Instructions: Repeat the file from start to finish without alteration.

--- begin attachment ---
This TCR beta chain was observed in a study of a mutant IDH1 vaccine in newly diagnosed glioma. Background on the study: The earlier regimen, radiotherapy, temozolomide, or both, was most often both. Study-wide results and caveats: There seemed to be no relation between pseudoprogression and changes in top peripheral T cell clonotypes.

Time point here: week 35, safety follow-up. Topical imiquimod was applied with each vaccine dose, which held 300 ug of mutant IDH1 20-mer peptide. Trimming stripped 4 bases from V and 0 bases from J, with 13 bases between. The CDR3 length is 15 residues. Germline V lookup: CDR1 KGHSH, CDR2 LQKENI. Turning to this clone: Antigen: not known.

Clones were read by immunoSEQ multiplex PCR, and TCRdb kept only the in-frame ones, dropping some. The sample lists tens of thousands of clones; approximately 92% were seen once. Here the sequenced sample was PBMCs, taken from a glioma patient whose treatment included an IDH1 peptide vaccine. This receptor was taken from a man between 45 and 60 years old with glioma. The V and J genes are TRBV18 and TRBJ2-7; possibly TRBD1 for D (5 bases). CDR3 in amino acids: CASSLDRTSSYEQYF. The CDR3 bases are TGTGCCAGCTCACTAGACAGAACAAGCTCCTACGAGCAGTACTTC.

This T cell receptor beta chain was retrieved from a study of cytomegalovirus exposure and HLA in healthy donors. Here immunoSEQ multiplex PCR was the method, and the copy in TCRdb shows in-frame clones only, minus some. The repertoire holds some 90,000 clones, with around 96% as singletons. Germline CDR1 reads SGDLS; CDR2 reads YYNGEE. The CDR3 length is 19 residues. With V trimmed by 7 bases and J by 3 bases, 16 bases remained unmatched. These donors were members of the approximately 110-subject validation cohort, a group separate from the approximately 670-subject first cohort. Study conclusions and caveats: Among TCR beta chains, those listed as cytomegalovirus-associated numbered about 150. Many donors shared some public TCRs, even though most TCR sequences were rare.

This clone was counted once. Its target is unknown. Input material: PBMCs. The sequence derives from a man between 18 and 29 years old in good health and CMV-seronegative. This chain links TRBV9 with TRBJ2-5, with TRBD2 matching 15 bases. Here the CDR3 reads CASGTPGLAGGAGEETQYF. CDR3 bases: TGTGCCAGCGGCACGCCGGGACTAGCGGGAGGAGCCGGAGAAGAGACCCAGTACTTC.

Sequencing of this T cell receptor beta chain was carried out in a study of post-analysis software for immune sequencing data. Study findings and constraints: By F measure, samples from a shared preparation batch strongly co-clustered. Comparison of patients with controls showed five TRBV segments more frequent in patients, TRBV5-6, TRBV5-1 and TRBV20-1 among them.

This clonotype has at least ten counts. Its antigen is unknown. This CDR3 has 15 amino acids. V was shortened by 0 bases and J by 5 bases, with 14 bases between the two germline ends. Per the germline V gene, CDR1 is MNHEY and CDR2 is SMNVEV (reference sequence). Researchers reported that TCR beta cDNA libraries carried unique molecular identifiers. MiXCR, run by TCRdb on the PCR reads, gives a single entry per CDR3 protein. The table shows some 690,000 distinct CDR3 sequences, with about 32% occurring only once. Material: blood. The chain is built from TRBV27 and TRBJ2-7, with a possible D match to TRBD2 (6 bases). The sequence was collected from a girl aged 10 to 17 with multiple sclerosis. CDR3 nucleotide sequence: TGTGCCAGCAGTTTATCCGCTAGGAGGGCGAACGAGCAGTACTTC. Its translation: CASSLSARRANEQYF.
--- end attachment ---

This TCR beta chain was observed in a study of a mutant IDH1 vaccine in newly diagnosed glioma. Background on the study: The earlier regimen, radiotherapy, temozolomide, or both, was most often both. Study-wide results and caveats: There seemed to be no relation between pseudoprogression and changes in top peripheral T cell clonotypes.

Time point here: week 35, safety follow-up. Topical imiquimod was applied with each vaccine dose, which held 300 ug of mutant IDH1 20-mer peptide. Trimming stripped 4 bases from V and 0 bases from J, with 13 bases between. The CDR3 length is 15 residues. Germline V lookup: CDR1 KGHSH, CDR2 LQKENI. Turning to this clone: Antigen: not known.

Clones were read by immunoSEQ multiplex PCR, and TCRdb kept only the in-frame ones, dropping some. The sample lists tens of thousands of clones; approximately 92% were seen once. Here the sequenced sample was PBMCs, taken from a glioma patient whose treatment included an IDH1 peptide vaccine. This receptor was taken from a man between 45 and 60 years old with glioma. The V and J genes are TRBV18 and TRBJ2-7; possibly TRBD1 for D (5 bases). CDR3 in amino acids: CASSLDRTSSYEQYF. The CDR3 bases are TGTGCCAGCTCACTAGACAGAACAAGCTCCTACGAGCAGTACTTC.

This T cell receptor beta chain was retrieved from a study of cytomegalovirus exposure and HLA in healthy donors. Here immunoSEQ multiplex PCR was the method, and the copy in TCRdb shows in-frame clones only, minus some. The repertoire holds some 90,000 clones, with around 96% as singletons. Germline CDR1 reads SGDLS; CDR2 reads YYNGEE. The CDR3 length is 19 residues. With V trimmed by 7 bases and J by 3 bases, 16 bases remained unmatched. These donors were members of the approximately 110-subject validation cohort, a group separate from the approximately 670-subject first cohort. Study conclusions and caveats: Among TCR beta chains, those listed as cytomegalovirus-associated numbered about 150. Many donors shared some public TCRs, even though most TCR sequences were rare.

This clone was counted once. Its target is unknown. Input material: PBMCs. The sequence derives from a man between 18 and 29 years old in good health and CMV-seronegative. This chain links TRBV9 with TRBJ2-5, with TRBD2 matching 15 bases. Here the CDR3 reads CASGTPGLAGGAGEETQYF. CDR3 bases: TGTGCCAGCGGCACGCCGGGACTAGCGGGAGGAGCCGGAGAAGAGACCCAGTACTTC.

Sequencing of this T cell receptor beta chain was carried out in a study of post-analysis software for immune sequencing data. Study findings and constraints: By F measure, samples from a shared preparation batch strongly co-clustered. Comparison of patients with controls showed five TRBV segments more frequent in patients, TRBV5-6, TRBV5-1 and TRBV20-1 among them.

This clonotype has at least ten counts. Its antigen is unknown. This CDR3 has 15 amino acids. V was shortened by 0 bases and J by 5 bases, with 14 bases between the two germline ends. Per the germline V gene, CDR1 is MNHEY and CDR2 is SMNVEV (reference sequence). Researchers reported that TCR beta cDNA libraries carried unique molecular identifiers. MiXCR, run by TCRdb on the PCR reads, gives a single entry per CDR3 protein. The table shows some 690,000 distinct CDR3 sequences, with about 32% occurring only once. Material: blood. The chain is built from TRBV27 and TRBJ2-7, with a possible D match to TRBD2 (6 bases). The sequence was collected from a girl aged 10 to 17 with multiple sclerosis. CDR3 nucleotide sequence: TGTGCCAGCAGTTTATCCGCTAGGAGGGCGAACGAGCAGTACTTC. Its translation: CASSLSARRANEQYF.